Forward Progress


On Sunday I heard a speaker say that what he was most thankful for this week was forward progress.  It took me a second to catch on but in football forward progress is a player’s forward momentum when carrying the ball, which is used to determine the spot of the ball when the play ends and where the next play will begin.  In Saturday’s Ohio State v. Michigan game Ohio State quarterback J.T. Barrett was awarded a first down based on his forward progress on a crucial fourth and one run in double overtime.  The Buckeyes won the game on the very next play.

Forward progress is not just applicable to football.  A major part of accomplishing a significant goal is just about making forward progress.  Thus, I’m happy to report that as a school district we’re making forward progress on our Master Facility Planning Process.  In September we held three community meetings and administered an online survey to gauge community expectations for this process.  In October and November our facilities planning community task force met to review community expectations and to design an educational framework and questions to ask the community.

Our next step in this process is to ask you to attend one of our community meetings next week: Monday, December 5th at TWHS or Wednesday, December 7th at WKHS (meetings are a repeat of the same information so you can choose which one to attend and they will begin at 6:30 P.M.)  During the meetings we’ll be soliciting community feedback on a variety of educational topics such as school size, grade configuration, community tolerance for boundary changes, program delivery, etc…  Our facilities task force will then use the information provided by the community to guide the creation of potential options that could be considered.  We want you to be part of this important process that will impact our Worthington community for generations to come.  

We’re excited that we’re making forward progress.  We hope you’ll choose to partner with us this month and help us move a little further ahead.  You can find more information about next week’s meetings and the entire planning process at

  • Trent Bowers, Superintendent


thanksIt’s Thanksgiving week.  There’s a lot to be very thankful for in Worthington Schools!

I’m thankful that while I read about the many social challenges experienced throughout our country it’s clear that all students and families are welcome in Worthington. Worthington is a diverse community that is tolerant of one another and all students and families are welcome in Worthington Schools and in our broader Worthington community.  Our community is known for creating safe and open-minded learning environments, where students and teachers respect and cherish differences.  Every student in our schools has the right to learn in a supportive environment, where who they are and where they came from is appreciated and even celebrated.  Certainly we have our issues but overall we are a community committed to creating a culture of empathy and support where everyone can learn and grow and experience success.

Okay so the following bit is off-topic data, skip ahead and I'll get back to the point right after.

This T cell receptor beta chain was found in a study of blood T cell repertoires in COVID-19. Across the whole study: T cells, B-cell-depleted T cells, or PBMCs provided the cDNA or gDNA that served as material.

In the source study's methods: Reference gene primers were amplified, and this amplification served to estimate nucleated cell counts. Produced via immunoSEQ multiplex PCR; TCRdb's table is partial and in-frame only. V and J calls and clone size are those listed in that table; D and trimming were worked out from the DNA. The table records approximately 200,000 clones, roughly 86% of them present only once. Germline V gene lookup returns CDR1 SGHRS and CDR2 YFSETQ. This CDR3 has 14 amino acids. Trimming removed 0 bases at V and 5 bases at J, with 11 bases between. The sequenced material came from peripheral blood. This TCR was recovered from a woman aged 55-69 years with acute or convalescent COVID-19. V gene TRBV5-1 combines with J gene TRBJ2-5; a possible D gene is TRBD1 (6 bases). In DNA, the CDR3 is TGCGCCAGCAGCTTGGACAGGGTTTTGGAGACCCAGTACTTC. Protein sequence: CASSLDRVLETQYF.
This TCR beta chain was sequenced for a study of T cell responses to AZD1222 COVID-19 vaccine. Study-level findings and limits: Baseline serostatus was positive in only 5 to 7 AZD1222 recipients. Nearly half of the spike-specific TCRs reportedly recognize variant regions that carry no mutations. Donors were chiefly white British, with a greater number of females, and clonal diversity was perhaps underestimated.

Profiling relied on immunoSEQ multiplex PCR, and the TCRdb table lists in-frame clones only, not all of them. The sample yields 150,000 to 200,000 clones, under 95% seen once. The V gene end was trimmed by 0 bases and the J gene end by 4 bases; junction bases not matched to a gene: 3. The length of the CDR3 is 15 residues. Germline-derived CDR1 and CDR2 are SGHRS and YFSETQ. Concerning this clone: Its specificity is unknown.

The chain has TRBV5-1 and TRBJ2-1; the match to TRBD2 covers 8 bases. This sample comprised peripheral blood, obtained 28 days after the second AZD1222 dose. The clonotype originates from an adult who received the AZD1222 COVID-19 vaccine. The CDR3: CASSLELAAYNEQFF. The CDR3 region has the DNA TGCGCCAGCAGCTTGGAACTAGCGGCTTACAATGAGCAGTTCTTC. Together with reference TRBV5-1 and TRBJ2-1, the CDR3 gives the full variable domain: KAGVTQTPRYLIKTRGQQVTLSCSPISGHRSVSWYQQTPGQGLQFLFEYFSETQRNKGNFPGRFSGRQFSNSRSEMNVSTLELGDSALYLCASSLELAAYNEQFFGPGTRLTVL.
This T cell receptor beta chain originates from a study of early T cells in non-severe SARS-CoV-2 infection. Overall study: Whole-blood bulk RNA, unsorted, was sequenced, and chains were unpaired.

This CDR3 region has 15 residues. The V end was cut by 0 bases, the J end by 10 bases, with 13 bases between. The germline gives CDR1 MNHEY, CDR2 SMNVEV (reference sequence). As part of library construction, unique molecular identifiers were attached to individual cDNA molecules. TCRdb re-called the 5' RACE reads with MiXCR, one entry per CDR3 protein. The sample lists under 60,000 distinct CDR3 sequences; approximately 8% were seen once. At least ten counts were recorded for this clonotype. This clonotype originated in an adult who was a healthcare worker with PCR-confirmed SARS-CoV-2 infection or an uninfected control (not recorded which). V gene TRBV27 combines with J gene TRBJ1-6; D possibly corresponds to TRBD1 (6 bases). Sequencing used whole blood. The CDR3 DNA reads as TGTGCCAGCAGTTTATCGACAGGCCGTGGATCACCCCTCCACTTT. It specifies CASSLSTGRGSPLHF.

I’m thankful that Worthington Schools is a growing school district.  There are over 10,000 unique children who attend our schools each and every day.  We’ve grown over 500 students in just the past five years and our projections show that we’ll likely grow another 400 – 500 students in the next five years.  In an educational era of school choice and competition families and students are consistently believing that Worthington Schools will provide them with the best possible opportunities and will best prepare them for the future.  Growth has it’s challenges and thus we now can’t always guarantee that we’ll have the necessary classroom space for every student in a particular school’s attendance area with the programs we are attempting to run and this is a difficult issue that we’ll continue to confront, but overall growth is good and I’m thankful that’s where we are in Worthington.

I’m thankful that Worthington Schools has incredibly dedicated staff members who build life-long positive relationships with the students they teach.  Last weekend I attended the funeral service for a family friend up in Sunbury, Ohio.  Longtime Worthington Swim Coach, Jim Callahan, also attended this service because the two boys of our friend who had passed away were high school swimmers.  They were swimmers for Thomas Worthington 20 years ago!  Jim cared enough to show-up for a family whose kids had graduated 20 years ago.  I was impressed and am thankful to work with a strong cadre of professionals just like Jim.

This list of things I’m thankful for in Worthington could go on and on and on.  I hope you have some time this week to reflect on the many things in each of our lives that we have to be thankful for.  Have a great Thanksgiving!

-Trent Bowers, Superintendent


Are you on point…?

Are you on point?  That’s the question that we’re asking our high school students.

There are new state graduation requirements for students in the class of 2018 and beyond.  As in the past, the State of Ohio requires students to pass a series of assessments in order to graduate.  Students now take assessments in seven subject areas: Math I, Math 2, U.S. History, U.S. Government, English Language Arts I, English Language Arts II, and Physical Science and Biology.  (There are two other paths to graduation: 1.  Earn a remediation free score on the ACT/SAT 2.  Earn an Industry Credential and pass the WorkKeys Assessment)  You can learn more about the system here.

Beginning with the class of 2018, the State of Ohio requires students to earn a combined total of 18 points on end-of-course assessments in order to graduate.  The 18 points must include a minimum of four points from Mathematics assessments, four points from English Language Arts assessments, and a total of six points from Science and Social Studies assessments combined.  The remaining points may come from a combination of any end-of-course assessment.